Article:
Understanding how every single AOS links together and how to answer questions spanning multiple dot points
VCAA LOVES to mash up 4 dot points from 2 different Areas of Study and give us a painful painful question. It’s not seen just in Legal but in a lot of content heavy subjects. Here are some examples from the past few years.
VCAA 2019 Exam
Here you could talk about express rights, referendums, the High Court and also Parliament’s ability to create law!!
Here they require you to combine your knowledge of the Civil Justice System with the division of powers, literally spanning across both the Units in a very short question.
The reason they do this is not to make your life harder, but to truly gauge whether you have engaged with the content and have the ability to analyse situations that require you to think about multiple dot points at once. Essentially, they are trying their best to catch out people who memorise answers. So that being said, do not memorise answers. Please. Instead, memorise the content from your notes. Once you have the basic knowledge in your head, it will be a lot easier to combine knowledge because you truly understand each and every piece separately.
Another way to get the hang of these questions is lots and lots of practice. Actually, attempt doing them yourself, start off with looking at your notes and then move on to doing them closed book and timed. Remember, there is no shame in looking at your notes, in fact it does help you form better answers because it allows you to look at details and write them down. The more details you actually incorporate into your answers, the more likely you are to remember them.
Mind maps, another amazing way to be able to link different dot points together. Start off with a key word, for example: VCAT and see how many different things you can relate it to. For everything in unit 3, and I truly mean everything, try and link it to Principles of Justice. It is very likely that you will be asked to link something to the POJ’s and so this activity will truly help you. Here is an example of a mind map for VCAT:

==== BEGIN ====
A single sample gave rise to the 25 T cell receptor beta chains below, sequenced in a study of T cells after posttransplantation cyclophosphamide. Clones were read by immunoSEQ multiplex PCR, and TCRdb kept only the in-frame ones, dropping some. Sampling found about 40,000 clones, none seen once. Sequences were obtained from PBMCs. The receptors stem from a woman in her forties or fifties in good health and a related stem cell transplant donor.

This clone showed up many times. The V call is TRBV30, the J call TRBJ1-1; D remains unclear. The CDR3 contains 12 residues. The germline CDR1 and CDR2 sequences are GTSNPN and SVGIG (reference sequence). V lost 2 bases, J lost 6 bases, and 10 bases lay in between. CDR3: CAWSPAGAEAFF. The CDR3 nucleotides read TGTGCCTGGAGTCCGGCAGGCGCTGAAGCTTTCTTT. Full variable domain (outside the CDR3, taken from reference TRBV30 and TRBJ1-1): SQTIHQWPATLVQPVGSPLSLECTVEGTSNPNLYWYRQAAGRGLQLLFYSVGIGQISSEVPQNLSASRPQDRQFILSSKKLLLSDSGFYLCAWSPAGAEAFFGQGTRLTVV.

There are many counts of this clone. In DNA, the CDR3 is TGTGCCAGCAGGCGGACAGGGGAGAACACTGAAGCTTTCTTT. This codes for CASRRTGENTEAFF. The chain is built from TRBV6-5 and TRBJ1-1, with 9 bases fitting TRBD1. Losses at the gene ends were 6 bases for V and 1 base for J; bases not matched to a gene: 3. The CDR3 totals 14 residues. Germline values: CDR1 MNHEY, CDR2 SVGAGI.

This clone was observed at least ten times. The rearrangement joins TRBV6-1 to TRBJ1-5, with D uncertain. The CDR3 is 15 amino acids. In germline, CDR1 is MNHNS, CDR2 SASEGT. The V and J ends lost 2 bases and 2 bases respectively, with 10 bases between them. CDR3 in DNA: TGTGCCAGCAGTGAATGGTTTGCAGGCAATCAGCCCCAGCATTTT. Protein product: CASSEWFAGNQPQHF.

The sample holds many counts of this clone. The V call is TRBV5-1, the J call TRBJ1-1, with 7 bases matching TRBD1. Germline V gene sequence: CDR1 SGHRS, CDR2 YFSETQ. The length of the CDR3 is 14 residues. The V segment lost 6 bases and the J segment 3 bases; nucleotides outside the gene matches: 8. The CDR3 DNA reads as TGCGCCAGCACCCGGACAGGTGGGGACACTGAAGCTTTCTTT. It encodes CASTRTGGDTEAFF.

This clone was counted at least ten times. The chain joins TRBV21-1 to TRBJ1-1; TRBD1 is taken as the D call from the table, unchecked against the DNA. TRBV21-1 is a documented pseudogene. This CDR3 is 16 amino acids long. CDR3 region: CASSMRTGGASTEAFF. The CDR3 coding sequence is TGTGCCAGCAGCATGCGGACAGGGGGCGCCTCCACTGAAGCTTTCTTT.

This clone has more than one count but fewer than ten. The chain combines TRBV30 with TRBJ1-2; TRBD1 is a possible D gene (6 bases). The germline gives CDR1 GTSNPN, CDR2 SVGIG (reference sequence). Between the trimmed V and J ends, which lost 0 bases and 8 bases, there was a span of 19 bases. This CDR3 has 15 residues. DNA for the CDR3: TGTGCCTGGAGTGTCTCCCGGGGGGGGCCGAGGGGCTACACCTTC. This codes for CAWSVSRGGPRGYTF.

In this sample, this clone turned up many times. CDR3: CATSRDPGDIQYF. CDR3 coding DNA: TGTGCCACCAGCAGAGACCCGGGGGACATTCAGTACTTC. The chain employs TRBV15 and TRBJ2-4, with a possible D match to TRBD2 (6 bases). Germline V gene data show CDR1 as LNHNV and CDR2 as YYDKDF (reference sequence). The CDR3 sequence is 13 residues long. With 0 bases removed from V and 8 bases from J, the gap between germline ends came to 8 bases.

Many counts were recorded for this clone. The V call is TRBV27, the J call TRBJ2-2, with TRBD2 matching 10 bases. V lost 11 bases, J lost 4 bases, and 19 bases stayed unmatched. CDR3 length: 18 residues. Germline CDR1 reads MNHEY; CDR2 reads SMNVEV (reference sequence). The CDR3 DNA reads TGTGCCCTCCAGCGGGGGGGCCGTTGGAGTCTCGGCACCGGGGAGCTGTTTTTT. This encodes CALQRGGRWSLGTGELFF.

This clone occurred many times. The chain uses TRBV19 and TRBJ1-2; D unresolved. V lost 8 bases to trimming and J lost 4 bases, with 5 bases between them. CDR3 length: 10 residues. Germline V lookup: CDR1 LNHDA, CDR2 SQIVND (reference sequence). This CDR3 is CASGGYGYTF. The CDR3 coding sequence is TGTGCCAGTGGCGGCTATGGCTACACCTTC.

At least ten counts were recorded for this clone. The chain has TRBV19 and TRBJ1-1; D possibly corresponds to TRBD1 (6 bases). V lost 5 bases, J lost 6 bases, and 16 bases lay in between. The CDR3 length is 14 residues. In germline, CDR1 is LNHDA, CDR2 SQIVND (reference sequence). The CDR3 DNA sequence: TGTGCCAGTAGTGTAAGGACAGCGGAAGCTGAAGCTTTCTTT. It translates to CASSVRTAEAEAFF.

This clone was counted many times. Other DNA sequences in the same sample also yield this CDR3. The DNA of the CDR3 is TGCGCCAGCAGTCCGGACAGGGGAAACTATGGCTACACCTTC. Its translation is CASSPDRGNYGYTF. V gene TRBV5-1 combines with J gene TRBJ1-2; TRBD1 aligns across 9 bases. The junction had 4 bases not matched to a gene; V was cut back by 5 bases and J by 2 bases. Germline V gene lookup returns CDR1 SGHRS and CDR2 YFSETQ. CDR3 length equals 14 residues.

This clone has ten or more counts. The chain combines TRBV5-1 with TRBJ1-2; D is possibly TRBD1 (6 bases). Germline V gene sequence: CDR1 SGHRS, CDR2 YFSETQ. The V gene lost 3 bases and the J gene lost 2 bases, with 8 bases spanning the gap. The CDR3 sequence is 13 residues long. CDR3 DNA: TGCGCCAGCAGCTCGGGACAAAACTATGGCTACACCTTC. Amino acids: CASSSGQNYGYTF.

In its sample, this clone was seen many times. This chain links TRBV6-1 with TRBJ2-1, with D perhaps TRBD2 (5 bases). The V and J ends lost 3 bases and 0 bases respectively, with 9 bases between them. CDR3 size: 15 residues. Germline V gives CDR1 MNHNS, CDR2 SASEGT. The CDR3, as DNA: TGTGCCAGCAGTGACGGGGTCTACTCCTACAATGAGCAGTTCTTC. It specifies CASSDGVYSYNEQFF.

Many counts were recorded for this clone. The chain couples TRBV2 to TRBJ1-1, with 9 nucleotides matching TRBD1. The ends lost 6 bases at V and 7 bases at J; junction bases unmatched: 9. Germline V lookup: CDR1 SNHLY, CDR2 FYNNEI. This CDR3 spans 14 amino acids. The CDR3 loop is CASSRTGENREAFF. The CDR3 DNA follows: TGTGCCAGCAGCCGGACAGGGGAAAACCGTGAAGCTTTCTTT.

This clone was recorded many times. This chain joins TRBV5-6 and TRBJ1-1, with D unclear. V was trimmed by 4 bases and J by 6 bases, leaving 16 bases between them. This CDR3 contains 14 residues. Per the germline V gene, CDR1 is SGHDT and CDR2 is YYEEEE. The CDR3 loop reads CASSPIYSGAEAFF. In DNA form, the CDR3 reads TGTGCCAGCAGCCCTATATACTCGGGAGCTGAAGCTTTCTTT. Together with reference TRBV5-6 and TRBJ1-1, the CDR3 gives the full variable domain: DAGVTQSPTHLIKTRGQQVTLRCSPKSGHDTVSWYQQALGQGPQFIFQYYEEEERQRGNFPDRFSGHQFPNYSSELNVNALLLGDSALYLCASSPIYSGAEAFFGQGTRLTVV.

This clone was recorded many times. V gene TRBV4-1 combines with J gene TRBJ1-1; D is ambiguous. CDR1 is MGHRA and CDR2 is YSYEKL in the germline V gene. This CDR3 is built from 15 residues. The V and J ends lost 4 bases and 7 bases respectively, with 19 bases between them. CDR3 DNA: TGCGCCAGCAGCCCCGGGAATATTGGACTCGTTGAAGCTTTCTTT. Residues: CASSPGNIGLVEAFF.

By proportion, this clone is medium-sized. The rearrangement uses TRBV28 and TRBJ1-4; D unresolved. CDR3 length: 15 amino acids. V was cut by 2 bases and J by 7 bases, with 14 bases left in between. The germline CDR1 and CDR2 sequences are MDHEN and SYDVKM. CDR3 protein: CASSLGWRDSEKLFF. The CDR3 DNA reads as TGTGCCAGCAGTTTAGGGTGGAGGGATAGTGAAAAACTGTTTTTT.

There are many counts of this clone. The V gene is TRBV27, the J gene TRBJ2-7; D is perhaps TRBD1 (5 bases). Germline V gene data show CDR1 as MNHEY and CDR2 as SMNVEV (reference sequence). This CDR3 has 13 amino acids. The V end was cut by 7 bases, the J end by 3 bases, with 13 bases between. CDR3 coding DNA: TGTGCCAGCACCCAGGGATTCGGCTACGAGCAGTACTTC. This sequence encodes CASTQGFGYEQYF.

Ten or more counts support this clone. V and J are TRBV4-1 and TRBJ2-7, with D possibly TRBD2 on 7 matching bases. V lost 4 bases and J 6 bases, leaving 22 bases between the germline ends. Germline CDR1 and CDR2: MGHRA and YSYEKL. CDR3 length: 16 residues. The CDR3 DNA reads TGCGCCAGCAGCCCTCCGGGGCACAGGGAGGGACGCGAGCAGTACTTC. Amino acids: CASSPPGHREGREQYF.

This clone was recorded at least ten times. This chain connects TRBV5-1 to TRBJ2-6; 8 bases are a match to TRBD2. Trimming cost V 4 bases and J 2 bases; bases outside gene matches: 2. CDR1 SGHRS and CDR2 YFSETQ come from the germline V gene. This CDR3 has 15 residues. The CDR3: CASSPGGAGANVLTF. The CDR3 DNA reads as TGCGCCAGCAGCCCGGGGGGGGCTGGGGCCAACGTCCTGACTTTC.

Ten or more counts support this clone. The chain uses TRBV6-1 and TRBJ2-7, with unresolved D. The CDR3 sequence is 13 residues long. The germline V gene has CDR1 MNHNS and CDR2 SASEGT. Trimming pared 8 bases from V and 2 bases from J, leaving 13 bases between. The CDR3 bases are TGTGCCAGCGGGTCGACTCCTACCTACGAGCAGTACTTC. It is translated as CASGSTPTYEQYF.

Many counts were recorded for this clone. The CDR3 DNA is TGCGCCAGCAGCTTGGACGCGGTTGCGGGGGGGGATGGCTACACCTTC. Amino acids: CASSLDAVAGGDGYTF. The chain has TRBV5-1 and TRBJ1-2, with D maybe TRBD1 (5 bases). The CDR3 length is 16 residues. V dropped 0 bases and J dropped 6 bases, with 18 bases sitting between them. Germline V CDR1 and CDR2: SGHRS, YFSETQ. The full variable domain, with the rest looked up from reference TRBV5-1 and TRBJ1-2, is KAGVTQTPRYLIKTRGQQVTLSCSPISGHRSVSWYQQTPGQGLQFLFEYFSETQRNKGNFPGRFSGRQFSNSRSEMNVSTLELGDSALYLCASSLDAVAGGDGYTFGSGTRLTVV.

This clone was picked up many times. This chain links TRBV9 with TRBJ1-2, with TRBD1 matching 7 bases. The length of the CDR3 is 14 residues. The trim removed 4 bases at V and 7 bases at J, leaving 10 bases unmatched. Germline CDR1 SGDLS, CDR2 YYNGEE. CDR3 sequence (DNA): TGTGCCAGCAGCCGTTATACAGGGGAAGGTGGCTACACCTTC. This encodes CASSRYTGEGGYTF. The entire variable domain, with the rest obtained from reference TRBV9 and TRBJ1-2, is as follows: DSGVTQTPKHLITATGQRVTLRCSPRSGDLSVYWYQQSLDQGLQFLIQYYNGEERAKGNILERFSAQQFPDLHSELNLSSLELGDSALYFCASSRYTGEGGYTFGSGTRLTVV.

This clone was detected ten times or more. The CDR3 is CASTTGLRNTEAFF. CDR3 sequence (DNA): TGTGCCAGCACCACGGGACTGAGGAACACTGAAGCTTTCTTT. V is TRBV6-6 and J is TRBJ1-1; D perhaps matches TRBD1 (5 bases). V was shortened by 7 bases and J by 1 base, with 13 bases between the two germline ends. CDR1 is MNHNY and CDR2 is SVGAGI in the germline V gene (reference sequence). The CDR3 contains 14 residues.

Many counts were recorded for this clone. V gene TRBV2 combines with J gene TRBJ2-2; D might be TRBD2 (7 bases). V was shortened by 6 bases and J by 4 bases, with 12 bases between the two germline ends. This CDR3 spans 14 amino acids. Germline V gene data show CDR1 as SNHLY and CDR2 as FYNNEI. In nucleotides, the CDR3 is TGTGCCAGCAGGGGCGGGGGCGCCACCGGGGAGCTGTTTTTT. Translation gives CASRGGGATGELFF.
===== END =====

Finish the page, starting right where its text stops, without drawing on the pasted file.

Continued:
That’s everything I’ve got for today! Remember you do have to understand everything individually and in separate pieces before combining everything in an answer. Also don’t shy away from bringing in different dot points, even if the question doesn’t specifically ask for it. I’m not telling you to bring up completely irrelevant things (that would not be good at all!!), but if you find yourself thinking hey! Maybe I can discuss political pressures as well as the role of VLRC in this question that’s just asking about how the public can influence law reform, then for sure go ahead and do that!! For broad questions, I think they are looking for how you understand everything and then tie it all together in a nice little answer.
Read the examination report to get a clearer idea of what the examiners are looking for and what they expect of you!!
Good luck!! I hope all you’re staying on track with all of your work, and if you’re not don’t worry!! You’ve still got plenty of time to get everything in order
Have a question?
In the final weeks before exams Risha will be hosting 2 Live Q&A sessions to help everyone get fully prepared for exams. If you have a question on how to best get prepared, have been stuck on an exam question or want to clarify an area of content, then send it through here, and Risha might answer it live!